University of Maryland head coach Michael Locksley announced Thursday he's formed the National Coalition of Minority Football Coaches, a nonprofit organization aimed at helping minority coaches have a path toward upward mobility within the profession.
Locksley, 50, discussed his motivation with Jim Trotter of NFL.com.
"When I took the Maryland job last year and looked at the landscape of college football, I thought to myself, 'There's something missing. I'm on the back nine of my career and the pathway to becoming a head coach is still as difficult as when I got into the business in 1992,'" he said. "I wanted to create an organization that would be able to help prepare, promote and produce the next group of coaches coming up through the ranks at every level."
Locksley has brought in an experienced, high-profile group of coaches and executives to serve on the NCMFC board of directors:
- Bill Polian
- Chris Grier
- Debbie Yow
- Desiree Reed-Francois
- Doug Williams
- Mike Tomlin
- Nick Saban
- Oliver "Buddy" Pough
- Ozzie Newsome
- Rick Smith
- Willie Jeffries
The Terrapins' coach told Trotter he's going to work with them to show NFL teams and college programs there is no shortage of minority coaches who deserve an opportunity:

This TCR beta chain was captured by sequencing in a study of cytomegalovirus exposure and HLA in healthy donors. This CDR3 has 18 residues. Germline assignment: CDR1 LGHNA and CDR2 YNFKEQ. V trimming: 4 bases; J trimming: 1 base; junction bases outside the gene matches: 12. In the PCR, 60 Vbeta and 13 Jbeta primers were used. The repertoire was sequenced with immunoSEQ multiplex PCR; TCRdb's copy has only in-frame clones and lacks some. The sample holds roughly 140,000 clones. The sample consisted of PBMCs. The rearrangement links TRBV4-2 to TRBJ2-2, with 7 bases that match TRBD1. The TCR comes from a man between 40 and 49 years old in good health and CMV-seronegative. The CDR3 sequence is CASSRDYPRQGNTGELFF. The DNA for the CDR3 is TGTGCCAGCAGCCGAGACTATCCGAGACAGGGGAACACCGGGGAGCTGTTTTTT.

"These are all people that have either hired head coaches or coordinators or filled upper-level positions throughout their careers. They all have been at the top of the mountain, per se, in their respective areas, whether winning Super Bowls or national championships or being pioneers, like Debbie Yow and Willie Jeffries. We want to use their experiences to help us formulate and produce the list of qualified candidates, so when people say there aren't enough minorities to fill the positions that have come open over the years, we're going to produce a list of qualified people that shows there are qualified people. What's needed is opportunities."
There are only three Black head coaches in the 32-team NFL and 14 Black head coaches at the 130 FBS college football programs heading into the 2020 season, per Trotter.
"The NCMFC will remove the roadblocks to coaching opportunities for minorities through innovative programming, networking and first-of-its-kind promotion strategies," the organization's official website reads.
In January, NFL commissioner Roger Goodell said the league understood changes were necessary.
"Clearly, we are not where we want to be," he told reporters. "It's clear we need to change and do something different. There's no reason to expect a different outcome next year without changes."
Locksley told Trotter his group isn't looking to overtake the Fritz Pollard Alliance Foundation, another group created to help minority coaches in the NFL, but rather work in lockstep with all organizations trying to promote the advancement of Black coaches at all levels of football.
He expects the NCMFC will be fully operational with an initial list of candidates in four or five months, which would put those people in line for consideration during the 2021 coaching cycle.